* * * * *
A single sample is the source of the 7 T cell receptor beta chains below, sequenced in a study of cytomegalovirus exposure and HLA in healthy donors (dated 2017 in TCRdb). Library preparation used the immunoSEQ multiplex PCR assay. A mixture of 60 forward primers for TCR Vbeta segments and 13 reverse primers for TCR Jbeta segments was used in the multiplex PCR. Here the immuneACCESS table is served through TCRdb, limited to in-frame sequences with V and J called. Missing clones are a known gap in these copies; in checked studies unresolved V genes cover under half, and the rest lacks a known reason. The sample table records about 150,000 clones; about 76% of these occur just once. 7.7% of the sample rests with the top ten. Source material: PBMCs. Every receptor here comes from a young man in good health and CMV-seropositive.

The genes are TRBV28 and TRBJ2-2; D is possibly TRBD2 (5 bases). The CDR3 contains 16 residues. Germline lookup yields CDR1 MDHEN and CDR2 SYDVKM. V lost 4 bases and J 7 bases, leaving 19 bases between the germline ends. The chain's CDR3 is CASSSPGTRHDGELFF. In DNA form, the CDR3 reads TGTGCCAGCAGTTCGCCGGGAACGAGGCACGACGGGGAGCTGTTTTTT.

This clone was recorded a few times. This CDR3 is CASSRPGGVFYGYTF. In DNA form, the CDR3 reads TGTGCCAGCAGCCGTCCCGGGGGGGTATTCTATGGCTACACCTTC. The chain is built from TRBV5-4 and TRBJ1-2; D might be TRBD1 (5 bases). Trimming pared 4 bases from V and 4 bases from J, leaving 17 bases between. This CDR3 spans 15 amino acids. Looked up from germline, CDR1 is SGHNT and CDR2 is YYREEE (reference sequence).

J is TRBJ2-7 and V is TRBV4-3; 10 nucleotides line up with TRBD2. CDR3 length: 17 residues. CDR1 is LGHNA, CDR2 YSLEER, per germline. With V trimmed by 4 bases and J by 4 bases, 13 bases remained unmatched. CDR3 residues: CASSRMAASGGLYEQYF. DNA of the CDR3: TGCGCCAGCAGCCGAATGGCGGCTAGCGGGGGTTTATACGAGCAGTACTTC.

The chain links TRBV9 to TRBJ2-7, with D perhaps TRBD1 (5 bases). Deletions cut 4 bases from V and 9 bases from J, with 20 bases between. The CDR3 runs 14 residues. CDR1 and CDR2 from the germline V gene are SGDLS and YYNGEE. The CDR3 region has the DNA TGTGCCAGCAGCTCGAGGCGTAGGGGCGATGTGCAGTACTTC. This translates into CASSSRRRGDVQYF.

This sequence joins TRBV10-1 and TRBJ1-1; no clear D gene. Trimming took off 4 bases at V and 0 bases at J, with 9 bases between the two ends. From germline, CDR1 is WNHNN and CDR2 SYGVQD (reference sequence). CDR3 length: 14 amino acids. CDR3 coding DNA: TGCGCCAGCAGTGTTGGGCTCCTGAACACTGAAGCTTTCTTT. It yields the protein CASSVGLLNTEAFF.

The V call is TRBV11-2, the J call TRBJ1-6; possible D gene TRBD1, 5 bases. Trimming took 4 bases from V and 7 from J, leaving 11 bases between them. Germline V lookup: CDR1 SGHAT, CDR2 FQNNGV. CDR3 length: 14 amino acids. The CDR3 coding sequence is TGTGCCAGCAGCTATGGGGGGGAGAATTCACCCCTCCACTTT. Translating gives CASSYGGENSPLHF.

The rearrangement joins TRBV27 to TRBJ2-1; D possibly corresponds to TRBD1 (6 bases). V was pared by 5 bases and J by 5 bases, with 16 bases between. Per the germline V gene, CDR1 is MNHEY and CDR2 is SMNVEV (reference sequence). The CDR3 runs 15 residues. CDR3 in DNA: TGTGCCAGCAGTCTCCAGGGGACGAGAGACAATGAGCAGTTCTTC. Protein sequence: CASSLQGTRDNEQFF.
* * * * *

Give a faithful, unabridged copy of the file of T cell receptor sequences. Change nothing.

A single sample is the source of the 7 T cell receptor beta chains below, sequenced in a study of cytomegalovirus exposure and HLA in healthy donors (dated 2017 in TCRdb). Library preparation used the immunoSEQ multiplex PCR assay. A mixture of 60 forward primers for TCR Vbeta segments and 13 reverse primers for TCR Jbeta segments was used in the multiplex PCR. Here the immuneACCESS table is served through TCRdb, limited to in-frame sequences with V and J called. Missing clones are a known gap in these copies; in checked studies unresolved V genes cover under half, and the rest lacks a known reason. The sample table records about 150,000 clones; about 76% of these occur just once. 7.7% of the sample rests with the top ten. Source material: PBMCs. Every receptor here comes from a young man in good health and CMV-seropositive.

The genes are TRBV28 and TRBJ2-2; D is possibly TRBD2 (5 bases). The CDR3 contains 16 residues. Germline lookup yields CDR1 MDHEN and CDR2 SYDVKM. V lost 4 bases and J 7 bases, leaving 19 bases between the germline ends. The chain's CDR3 is CASSSPGTRHDGELFF. In DNA form, the CDR3 reads TGTGCCAGCAGTTCGCCGGGAACGAGGCACGACGGGGAGCTGTTTTTT.

This clone was recorded a few times. This CDR3 is CASSRPGGVFYGYTF. In DNA form, the CDR3 reads TGTGCCAGCAGCCGTCCCGGGGGGGTATTCTATGGCTACACCTTC. The chain is built from TRBV5-4 and TRBJ1-2; D might be TRBD1 (5 bases). Trimming pared 4 bases from V and 4 bases from J, leaving 17 bases between. This CDR3 spans 15 amino acids. Looked up from germline, CDR1 is SGHNT and CDR2 is YYREEE (reference sequence).

J is TRBJ2-7 and V is TRBV4-3; 10 nucleotides line up with TRBD2. CDR3 length: 17 residues. CDR1 is LGHNA, CDR2 YSLEER, per germline. With V trimmed by 4 bases and J by 4 bases, 13 bases remained unmatched. CDR3 residues: CASSRMAASGGLYEQYF. DNA of the CDR3: TGCGCCAGCAGCCGAATGGCGGCTAGCGGGGGTTTATACGAGCAGTACTTC.

The chain links TRBV9 to TRBJ2-7, with D perhaps TRBD1 (5 bases). Deletions cut 4 bases from V and 9 bases from J, with 20 bases between. The CDR3 runs 14 residues. CDR1 and CDR2 from the germline V gene are SGDLS and YYNGEE. The CDR3 region has the DNA TGTGCCAGCAGCTCGAGGCGTAGGGGCGATGTGCAGTACTTC. This translates into CASSSRRRGDVQYF.

This sequence joins TRBV10-1 and TRBJ1-1; no clear D gene. Trimming took off 4 bases at V and 0 bases at J, with 9 bases between the two ends. From germline, CDR1 is WNHNN and CDR2 SYGVQD (reference sequence). CDR3 length: 14 amino acids. CDR3 coding DNA: TGCGCCAGCAGTGTTGGGCTCCTGAACACTGAAGCTTTCTTT. It yields the protein CASSVGLLNTEAFF.

The V call is TRBV11-2, the J call TRBJ1-6; possible D gene TRBD1, 5 bases. Trimming took 4 bases from V and 7 from J, leaving 11 bases between them. Germline V lookup: CDR1 SGHAT, CDR2 FQNNGV. CDR3 length: 14 amino acids. The CDR3 coding sequence is TGTGCCAGCAGCTATGGGGGGGAGAATTCACCCCTCCACTTT. Translating gives CASSYGGENSPLHF.

The rearrangement joins TRBV27 to TRBJ2-1; D possibly corresponds to TRBD1 (6 bases). V was pared by 5 bases and J by 5 bases, with 16 bases between. Per the germline V gene, CDR1 is MNHEY and CDR2 is SMNVEV (reference sequence). The CDR3 runs 15 residues. CDR3 in DNA: TGTGCCAGCAGTCTCCAGGGGACGAGAGACAATGAGCAGTTCTTC. Protein sequence: CASSLQGTRDNEQFF.